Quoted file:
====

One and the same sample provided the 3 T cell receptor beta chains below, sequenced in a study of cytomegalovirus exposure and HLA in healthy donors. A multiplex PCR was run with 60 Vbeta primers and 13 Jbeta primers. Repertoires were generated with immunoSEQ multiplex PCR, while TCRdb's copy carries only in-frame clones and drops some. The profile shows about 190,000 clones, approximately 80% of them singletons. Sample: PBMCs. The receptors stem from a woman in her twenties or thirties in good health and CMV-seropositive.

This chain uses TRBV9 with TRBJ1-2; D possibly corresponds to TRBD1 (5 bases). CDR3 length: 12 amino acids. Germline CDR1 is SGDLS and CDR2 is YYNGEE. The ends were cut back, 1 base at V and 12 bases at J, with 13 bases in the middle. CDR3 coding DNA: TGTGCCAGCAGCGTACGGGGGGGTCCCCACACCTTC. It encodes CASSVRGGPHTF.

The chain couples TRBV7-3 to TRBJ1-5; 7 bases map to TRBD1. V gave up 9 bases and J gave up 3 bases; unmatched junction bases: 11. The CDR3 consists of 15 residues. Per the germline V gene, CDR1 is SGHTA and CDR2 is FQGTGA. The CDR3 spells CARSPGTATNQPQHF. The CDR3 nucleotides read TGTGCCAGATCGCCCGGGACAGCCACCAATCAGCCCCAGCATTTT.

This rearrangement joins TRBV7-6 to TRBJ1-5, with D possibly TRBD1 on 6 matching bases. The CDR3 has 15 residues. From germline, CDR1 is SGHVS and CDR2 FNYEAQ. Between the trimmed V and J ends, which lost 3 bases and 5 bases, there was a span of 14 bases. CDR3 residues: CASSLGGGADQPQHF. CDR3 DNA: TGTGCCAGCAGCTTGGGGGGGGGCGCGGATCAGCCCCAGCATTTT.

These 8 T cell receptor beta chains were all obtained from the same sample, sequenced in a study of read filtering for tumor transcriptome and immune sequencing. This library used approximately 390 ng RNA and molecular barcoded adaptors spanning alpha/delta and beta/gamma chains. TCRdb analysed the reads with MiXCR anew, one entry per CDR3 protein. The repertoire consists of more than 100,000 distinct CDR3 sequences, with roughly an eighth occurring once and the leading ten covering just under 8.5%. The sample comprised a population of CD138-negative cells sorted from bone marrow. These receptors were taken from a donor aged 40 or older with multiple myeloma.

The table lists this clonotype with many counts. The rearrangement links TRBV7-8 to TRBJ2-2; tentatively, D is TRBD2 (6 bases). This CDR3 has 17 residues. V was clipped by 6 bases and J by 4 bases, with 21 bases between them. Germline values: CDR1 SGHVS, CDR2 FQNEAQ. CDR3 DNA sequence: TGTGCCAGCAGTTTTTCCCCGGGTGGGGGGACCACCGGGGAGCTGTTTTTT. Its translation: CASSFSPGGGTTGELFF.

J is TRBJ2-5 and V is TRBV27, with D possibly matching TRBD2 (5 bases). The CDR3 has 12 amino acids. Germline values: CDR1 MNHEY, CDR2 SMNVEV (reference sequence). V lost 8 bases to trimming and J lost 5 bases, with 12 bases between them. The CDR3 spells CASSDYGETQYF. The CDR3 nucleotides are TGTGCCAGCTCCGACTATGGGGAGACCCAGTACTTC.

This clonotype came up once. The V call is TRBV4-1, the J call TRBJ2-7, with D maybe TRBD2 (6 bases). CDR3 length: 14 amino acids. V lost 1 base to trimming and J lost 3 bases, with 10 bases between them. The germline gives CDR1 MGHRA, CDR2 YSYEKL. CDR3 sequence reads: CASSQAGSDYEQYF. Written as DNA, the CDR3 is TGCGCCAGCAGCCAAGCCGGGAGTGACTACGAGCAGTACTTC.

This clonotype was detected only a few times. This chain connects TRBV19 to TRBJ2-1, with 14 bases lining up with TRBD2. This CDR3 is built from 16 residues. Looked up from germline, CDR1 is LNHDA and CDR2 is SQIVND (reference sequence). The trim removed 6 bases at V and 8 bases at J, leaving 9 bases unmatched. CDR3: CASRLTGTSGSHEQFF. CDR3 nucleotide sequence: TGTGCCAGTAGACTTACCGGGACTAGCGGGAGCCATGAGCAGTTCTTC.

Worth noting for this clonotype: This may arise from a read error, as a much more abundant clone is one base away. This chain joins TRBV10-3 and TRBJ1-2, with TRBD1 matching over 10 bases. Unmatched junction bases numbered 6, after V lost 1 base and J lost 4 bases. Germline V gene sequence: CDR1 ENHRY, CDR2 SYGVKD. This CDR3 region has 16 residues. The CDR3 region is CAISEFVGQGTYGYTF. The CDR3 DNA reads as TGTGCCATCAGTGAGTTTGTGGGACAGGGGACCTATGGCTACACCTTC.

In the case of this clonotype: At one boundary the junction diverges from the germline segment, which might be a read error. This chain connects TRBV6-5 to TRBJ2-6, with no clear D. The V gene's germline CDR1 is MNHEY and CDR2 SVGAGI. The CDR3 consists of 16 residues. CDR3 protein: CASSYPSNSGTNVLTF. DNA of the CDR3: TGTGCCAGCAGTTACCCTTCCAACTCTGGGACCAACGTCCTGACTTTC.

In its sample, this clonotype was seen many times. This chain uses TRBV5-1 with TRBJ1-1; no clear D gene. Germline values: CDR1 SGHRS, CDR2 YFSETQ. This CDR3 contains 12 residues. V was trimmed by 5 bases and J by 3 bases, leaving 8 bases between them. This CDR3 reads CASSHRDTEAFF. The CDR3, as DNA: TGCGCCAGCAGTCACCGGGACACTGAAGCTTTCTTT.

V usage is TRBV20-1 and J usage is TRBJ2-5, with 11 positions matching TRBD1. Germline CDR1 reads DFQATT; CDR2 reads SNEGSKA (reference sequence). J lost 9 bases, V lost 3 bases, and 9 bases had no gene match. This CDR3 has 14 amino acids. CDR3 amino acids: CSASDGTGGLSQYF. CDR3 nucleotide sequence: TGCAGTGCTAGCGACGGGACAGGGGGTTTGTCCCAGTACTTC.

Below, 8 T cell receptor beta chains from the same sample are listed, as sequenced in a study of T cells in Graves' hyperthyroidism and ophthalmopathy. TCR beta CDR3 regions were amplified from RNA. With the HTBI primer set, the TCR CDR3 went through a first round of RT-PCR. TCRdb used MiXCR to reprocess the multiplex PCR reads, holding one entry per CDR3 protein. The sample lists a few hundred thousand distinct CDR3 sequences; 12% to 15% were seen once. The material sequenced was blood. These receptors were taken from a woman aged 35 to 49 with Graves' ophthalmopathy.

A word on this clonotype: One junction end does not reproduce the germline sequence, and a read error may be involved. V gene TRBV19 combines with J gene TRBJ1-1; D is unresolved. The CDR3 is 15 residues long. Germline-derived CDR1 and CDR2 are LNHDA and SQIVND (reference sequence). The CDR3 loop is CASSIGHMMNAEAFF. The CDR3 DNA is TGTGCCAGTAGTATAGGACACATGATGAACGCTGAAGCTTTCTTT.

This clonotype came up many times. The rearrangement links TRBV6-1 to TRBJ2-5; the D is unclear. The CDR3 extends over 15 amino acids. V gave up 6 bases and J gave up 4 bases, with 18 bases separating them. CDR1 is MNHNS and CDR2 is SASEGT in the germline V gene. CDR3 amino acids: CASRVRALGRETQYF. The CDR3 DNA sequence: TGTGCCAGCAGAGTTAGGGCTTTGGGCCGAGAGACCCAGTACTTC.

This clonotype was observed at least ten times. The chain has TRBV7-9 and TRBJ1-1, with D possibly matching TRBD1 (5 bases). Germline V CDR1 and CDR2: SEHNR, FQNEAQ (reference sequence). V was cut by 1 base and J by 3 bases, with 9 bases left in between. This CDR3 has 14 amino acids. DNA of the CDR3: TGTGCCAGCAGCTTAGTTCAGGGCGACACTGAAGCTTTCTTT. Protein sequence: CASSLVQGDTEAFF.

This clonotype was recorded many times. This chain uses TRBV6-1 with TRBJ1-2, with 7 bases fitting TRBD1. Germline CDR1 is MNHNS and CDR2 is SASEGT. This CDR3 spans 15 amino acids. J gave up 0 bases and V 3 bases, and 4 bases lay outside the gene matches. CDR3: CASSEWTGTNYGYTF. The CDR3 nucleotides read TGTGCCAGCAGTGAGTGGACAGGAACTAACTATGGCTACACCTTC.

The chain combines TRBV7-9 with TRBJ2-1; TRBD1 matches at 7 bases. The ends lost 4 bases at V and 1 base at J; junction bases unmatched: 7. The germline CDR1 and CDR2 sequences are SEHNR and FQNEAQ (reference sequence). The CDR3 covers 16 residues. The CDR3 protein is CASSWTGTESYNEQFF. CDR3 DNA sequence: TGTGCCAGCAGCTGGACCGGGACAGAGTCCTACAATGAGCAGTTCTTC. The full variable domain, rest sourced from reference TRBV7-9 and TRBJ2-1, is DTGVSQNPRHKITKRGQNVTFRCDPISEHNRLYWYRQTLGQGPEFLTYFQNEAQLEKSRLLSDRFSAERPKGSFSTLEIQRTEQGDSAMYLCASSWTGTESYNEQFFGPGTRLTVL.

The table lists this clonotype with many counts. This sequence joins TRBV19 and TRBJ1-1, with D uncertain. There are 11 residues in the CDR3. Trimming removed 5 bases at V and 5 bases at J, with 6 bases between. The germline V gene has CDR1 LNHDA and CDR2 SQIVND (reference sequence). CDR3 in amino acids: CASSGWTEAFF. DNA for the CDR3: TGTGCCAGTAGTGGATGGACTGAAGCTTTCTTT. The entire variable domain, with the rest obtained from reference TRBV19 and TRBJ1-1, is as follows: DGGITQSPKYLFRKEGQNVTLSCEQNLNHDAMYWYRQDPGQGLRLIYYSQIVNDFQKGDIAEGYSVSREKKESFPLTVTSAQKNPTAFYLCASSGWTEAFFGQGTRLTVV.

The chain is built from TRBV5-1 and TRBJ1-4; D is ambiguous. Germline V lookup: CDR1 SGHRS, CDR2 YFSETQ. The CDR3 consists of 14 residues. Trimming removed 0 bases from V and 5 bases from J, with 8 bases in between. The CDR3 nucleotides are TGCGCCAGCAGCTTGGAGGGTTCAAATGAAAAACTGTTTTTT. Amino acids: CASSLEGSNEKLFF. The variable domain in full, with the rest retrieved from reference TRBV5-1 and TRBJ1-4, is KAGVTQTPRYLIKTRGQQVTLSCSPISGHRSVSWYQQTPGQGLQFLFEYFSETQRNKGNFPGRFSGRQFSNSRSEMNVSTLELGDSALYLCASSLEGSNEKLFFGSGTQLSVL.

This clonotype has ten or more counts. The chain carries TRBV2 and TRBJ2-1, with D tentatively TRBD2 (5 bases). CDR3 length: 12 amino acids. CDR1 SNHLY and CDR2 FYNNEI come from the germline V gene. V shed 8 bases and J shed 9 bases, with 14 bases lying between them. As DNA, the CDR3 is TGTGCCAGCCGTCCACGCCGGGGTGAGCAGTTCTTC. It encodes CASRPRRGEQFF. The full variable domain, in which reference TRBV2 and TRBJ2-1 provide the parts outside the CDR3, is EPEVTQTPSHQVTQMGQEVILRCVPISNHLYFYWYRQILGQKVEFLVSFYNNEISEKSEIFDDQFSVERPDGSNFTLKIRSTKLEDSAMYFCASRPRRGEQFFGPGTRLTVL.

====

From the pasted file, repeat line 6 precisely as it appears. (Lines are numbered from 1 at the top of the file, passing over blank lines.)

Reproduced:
The table lists this clonotype with many counts. The rearrangement links TRBV7-8 to TRBJ2-2; tentatively, D is TRBD2 (6 bases). This CDR3 has 17 residues. V was clipped by 6 bases and J by 4 bases, with 21 bases between them. Germline values: CDR1 SGHVS, CDR2 FQNEAQ. CDR3 DNA sequence: TGTGCCAGCAGTTTTTCCCCGGGTGGGGGGACCACCGGGGAGCTGTTTTTT. Its translation: CASSFSPGGGTTGELFF.